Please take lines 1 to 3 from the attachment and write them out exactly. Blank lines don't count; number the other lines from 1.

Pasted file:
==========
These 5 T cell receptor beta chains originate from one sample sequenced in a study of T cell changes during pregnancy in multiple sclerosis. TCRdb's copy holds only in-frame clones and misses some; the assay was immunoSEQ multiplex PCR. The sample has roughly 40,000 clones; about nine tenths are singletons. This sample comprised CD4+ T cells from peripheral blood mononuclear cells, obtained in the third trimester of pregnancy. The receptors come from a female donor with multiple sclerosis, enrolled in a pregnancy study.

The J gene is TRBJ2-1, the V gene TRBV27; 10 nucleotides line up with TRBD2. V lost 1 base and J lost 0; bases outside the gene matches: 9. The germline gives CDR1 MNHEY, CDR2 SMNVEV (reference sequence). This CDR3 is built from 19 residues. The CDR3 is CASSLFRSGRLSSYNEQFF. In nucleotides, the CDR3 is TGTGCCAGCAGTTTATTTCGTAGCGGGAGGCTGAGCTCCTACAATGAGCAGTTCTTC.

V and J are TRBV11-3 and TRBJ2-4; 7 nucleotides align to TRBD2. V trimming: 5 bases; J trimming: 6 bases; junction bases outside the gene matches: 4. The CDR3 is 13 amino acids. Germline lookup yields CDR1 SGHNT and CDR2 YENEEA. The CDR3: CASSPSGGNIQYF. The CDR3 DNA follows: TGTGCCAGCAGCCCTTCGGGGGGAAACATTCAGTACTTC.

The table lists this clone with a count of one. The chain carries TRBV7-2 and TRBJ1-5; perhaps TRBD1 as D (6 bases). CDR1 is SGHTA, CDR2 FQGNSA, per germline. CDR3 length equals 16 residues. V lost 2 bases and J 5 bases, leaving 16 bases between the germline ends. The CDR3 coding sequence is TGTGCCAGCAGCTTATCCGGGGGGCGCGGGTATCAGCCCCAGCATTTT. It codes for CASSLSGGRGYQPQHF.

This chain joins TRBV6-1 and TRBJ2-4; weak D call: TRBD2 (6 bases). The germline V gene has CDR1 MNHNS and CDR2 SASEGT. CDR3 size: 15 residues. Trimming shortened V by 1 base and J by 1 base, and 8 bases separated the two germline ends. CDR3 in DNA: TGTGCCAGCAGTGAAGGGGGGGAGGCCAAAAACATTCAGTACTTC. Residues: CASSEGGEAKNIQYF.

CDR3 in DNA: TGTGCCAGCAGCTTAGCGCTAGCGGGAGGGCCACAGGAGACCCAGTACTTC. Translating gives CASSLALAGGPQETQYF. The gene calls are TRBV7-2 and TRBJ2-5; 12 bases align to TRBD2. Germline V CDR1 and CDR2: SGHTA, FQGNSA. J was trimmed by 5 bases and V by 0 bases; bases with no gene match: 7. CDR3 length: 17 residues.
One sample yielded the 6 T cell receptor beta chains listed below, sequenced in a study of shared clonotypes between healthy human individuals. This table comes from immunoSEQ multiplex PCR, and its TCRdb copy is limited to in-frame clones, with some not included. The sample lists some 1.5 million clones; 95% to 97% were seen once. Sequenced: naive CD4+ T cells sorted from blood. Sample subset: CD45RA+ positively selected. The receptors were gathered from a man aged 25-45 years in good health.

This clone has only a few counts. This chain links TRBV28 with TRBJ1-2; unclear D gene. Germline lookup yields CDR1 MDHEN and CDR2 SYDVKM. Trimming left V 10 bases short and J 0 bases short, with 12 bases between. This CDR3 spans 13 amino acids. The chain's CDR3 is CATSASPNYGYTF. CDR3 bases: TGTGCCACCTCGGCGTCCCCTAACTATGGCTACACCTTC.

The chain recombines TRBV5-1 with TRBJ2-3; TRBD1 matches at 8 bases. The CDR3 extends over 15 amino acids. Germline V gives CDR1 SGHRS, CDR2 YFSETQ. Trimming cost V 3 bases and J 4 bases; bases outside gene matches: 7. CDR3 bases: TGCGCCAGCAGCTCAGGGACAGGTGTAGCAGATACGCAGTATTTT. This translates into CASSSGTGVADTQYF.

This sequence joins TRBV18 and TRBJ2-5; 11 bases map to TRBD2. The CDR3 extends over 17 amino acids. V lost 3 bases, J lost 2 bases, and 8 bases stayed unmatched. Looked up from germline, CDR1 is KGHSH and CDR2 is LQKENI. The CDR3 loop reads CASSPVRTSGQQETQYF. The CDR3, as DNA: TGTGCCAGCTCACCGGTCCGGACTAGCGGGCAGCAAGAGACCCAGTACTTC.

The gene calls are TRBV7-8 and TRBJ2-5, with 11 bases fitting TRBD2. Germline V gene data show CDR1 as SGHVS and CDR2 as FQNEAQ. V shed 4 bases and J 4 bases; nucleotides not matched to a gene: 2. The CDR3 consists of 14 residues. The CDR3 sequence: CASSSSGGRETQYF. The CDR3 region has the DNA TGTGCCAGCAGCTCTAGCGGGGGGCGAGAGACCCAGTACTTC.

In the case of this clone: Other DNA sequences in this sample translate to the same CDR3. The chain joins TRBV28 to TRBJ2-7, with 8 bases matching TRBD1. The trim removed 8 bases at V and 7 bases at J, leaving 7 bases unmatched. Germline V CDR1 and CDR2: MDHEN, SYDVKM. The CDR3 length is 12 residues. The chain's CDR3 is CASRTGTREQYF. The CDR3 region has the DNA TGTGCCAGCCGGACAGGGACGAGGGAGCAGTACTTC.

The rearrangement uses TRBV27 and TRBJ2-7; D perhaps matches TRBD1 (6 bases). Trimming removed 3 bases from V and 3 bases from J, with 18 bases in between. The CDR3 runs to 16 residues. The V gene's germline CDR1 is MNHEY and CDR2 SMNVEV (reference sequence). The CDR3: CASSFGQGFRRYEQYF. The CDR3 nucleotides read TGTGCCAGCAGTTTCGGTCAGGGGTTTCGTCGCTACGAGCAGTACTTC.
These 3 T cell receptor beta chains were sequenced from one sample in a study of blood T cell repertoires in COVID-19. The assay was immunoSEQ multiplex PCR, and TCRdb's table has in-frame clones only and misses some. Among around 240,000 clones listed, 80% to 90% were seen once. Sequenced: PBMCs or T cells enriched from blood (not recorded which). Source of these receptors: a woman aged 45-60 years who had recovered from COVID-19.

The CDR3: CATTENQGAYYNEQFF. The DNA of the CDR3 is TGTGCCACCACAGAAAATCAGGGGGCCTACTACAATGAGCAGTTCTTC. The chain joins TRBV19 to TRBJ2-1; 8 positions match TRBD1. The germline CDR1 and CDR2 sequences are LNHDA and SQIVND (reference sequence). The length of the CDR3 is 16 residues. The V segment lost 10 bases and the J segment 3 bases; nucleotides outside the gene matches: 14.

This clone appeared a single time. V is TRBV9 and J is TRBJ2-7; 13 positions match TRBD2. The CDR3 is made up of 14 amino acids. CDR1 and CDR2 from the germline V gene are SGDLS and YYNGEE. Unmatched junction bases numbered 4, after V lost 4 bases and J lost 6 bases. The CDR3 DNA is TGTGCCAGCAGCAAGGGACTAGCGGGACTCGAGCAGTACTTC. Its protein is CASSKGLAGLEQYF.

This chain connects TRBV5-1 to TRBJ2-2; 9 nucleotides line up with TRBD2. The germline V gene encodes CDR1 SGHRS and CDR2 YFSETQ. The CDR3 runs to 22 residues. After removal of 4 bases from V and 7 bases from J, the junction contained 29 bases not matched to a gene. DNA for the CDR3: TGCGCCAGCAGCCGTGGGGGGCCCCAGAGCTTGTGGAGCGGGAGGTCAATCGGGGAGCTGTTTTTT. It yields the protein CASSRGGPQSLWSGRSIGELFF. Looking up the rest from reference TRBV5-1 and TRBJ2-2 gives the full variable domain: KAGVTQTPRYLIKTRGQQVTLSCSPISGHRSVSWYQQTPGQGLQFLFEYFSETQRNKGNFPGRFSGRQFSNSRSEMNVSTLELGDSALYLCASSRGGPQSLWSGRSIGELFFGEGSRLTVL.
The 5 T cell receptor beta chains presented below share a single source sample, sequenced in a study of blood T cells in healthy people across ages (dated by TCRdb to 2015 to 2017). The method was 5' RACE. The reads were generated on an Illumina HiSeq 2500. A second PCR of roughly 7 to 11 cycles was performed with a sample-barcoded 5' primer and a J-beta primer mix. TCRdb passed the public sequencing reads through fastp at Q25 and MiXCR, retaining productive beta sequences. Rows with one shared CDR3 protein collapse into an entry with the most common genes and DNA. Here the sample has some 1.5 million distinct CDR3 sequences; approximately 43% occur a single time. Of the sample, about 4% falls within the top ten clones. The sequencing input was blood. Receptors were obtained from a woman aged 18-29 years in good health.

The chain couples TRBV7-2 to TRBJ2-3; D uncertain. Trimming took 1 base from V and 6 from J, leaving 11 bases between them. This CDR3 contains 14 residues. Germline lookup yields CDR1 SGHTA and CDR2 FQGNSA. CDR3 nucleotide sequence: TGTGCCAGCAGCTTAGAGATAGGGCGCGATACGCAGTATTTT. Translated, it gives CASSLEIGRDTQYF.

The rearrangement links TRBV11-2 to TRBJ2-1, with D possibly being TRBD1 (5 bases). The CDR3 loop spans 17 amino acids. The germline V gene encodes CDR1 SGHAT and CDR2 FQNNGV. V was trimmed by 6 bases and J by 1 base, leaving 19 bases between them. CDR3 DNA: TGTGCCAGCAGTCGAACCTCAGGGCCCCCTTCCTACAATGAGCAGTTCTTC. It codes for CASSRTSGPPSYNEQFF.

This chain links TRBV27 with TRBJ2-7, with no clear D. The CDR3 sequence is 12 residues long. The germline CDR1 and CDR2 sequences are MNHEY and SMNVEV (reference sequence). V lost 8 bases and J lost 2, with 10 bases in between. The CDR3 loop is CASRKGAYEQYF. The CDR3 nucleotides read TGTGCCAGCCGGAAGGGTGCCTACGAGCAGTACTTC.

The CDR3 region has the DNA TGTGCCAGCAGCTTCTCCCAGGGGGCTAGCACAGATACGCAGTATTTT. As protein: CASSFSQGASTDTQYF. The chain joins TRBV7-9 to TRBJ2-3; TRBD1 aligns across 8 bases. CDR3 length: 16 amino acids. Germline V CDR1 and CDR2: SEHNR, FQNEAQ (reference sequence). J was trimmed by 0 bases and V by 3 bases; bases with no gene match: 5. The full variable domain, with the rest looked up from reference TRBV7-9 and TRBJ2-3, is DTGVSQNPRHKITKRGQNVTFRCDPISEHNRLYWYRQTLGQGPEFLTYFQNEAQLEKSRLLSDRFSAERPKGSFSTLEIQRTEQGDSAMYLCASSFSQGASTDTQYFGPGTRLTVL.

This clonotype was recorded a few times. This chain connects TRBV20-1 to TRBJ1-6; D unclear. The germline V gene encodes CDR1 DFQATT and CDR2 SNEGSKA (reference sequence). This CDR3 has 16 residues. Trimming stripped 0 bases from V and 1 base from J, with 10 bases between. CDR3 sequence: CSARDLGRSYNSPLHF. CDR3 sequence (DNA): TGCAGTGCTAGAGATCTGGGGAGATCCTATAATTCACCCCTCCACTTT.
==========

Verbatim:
These 5 T cell receptor beta chains originate from one sample sequenced in a study of T cell changes during pregnancy in multiple sclerosis. TCRdb's copy holds only in-frame clones and misses some; the assay was immunoSEQ multiplex PCR. The sample has roughly 40,000 clones; about nine tenths are singletons. This sample comprised CD4+ T cells from peripheral blood mononuclear cells, obtained in the third trimester of pregnancy. The receptors come from a female donor with multiple sclerosis, enrolled in a pregnancy study.

The J gene is TRBJ2-1, the V gene TRBV27; 10 nucleotides line up with TRBD2. V lost 1 base and J lost 0; bases outside the gene matches: 9. The germline gives CDR1 MNHEY, CDR2 SMNVEV (reference sequence). This CDR3 is built from 19 residues. The CDR3 is CASSLFRSGRLSSYNEQFF. In nucleotides, the CDR3 is TGTGCCAGCAGTTTATTTCGTAGCGGGAGGCTGAGCTCCTACAATGAGCAGTTCTTC.

V and J are TRBV11-3 and TRBJ2-4; 7 nucleotides align to TRBD2. V trimming: 5 bases; J trimming: 6 bases; junction bases outside the gene matches: 4. The CDR3 is 13 amino acids. Germline lookup yields CDR1 SGHNT and CDR2 YENEEA. The CDR3: CASSPSGGNIQYF. The CDR3 DNA follows: TGTGCCAGCAGCCCTTCGGGGGGAAACATTCAGTACTTC.